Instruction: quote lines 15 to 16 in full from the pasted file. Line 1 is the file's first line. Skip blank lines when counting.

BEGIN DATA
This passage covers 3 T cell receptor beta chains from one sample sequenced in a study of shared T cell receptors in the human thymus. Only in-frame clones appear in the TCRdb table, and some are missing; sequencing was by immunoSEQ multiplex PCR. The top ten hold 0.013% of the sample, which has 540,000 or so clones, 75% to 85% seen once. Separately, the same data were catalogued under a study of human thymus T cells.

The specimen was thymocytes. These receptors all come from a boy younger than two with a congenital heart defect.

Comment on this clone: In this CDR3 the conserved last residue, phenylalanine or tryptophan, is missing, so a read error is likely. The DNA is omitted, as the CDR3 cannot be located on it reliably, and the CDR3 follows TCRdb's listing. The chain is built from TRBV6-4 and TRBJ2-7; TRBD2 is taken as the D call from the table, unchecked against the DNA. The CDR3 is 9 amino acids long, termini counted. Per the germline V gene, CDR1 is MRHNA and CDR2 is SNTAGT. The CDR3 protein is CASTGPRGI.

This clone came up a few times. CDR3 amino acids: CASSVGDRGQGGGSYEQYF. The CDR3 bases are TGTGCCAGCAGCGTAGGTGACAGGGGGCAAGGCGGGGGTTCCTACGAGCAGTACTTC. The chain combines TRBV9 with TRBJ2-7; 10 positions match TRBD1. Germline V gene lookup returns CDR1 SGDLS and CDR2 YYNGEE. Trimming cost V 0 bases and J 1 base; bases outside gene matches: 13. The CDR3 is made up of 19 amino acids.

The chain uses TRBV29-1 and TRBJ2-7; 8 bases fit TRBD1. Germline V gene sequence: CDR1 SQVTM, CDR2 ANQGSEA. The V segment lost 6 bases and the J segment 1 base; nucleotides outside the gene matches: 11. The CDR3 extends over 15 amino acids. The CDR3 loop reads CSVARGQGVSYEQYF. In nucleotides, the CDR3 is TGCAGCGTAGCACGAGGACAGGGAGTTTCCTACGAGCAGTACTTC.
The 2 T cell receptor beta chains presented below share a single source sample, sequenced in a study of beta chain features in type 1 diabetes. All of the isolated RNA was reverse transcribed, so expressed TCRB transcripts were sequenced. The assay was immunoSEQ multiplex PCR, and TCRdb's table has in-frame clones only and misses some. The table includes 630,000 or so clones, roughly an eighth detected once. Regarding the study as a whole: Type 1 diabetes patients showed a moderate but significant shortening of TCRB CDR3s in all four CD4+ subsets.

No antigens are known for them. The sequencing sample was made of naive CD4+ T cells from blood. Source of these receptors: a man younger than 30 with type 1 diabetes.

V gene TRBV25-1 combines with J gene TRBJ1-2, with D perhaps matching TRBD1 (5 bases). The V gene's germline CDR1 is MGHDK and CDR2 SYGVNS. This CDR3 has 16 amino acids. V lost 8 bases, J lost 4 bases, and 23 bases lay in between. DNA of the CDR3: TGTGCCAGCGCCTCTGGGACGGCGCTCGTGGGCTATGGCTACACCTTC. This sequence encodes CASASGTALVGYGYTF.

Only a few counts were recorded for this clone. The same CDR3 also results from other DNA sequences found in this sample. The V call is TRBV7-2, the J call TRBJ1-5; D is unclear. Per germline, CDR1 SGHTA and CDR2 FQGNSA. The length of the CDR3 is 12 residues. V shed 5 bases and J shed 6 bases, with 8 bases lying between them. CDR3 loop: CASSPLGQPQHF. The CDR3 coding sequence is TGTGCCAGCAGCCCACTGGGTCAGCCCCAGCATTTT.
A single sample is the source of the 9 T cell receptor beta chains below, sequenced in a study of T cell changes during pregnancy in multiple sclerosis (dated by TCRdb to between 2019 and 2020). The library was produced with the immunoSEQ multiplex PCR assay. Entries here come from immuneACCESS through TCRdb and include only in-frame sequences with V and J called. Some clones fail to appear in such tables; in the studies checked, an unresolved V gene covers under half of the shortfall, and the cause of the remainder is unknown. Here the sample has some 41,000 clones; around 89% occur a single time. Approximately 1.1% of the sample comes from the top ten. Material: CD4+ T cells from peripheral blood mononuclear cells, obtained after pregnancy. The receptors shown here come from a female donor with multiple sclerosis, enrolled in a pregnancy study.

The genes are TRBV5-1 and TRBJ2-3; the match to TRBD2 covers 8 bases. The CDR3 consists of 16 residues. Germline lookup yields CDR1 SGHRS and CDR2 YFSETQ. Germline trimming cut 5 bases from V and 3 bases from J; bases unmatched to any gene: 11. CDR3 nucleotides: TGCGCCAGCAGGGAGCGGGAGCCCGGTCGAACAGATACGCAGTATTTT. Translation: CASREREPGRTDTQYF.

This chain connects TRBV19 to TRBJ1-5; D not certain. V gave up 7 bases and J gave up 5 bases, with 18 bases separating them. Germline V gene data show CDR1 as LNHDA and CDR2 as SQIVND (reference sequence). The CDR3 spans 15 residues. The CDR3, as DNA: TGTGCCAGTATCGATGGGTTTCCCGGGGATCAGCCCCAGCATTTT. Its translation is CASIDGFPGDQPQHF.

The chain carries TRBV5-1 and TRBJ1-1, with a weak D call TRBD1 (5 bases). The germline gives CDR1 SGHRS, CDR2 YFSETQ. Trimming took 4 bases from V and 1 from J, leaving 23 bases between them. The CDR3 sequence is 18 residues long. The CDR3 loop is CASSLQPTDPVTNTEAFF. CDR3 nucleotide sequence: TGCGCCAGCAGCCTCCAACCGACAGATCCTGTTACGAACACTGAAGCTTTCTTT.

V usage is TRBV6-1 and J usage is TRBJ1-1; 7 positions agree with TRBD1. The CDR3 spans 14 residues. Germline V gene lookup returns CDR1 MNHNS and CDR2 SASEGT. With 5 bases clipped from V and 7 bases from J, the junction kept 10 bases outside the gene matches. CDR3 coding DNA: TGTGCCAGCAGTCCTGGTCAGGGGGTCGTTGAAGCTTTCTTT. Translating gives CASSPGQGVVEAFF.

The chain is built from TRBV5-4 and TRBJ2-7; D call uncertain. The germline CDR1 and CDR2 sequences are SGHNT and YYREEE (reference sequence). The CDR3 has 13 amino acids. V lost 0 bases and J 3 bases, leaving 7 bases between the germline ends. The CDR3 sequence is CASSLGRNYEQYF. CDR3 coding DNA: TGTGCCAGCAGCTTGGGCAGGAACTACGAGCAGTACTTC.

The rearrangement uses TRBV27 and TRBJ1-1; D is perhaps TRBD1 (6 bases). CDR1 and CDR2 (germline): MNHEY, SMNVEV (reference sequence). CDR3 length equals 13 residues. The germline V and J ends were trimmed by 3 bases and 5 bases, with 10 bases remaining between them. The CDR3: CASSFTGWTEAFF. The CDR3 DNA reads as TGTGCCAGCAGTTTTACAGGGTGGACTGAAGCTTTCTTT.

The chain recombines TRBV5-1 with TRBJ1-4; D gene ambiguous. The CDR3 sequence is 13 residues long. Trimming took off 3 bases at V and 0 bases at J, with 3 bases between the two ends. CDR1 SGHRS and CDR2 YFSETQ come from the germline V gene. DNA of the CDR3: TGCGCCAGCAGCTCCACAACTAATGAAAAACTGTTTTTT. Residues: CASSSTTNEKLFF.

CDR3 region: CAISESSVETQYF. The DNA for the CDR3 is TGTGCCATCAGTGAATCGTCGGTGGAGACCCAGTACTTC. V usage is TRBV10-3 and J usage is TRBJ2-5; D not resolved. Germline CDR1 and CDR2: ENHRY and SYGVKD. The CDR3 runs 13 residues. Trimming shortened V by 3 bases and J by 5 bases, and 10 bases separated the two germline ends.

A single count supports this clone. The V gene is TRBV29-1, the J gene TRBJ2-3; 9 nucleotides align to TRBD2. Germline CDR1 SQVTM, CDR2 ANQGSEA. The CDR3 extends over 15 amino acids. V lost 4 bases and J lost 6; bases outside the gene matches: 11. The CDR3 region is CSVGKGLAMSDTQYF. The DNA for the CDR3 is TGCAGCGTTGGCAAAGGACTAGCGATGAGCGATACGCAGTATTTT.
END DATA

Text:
The chain is built from TRBV5-4 and TRBJ2-7; D call uncertain. The germline CDR1 and CDR2 sequences are SGHNT and YYREEE (reference sequence). The CDR3 has 13 amino acids. V lost 0 bases and J 3 bases, leaving 7 bases between the germline ends. The CDR3 sequence is CASSLGRNYEQYF. CDR3 coding DNA: TGTGCCAGCAGCTTGGGCAGGAACTACGAGCAGTACTTC.

The rearrangement uses TRBV27 and TRBJ1-1; D is perhaps TRBD1 (6 bases). CDR1 and CDR2 (germline): MNHEY, SMNVEV (reference sequence). CDR3 length equals 13 residues. The germline V and J ends were trimmed by 3 bases and 5 bases, with 10 bases remaining between them. The CDR3: CASSFTGWTEAFF. The CDR3 DNA reads as TGTGCCAGCAGTTTTACAGGGTGGACTGAAGCTTTCTTT.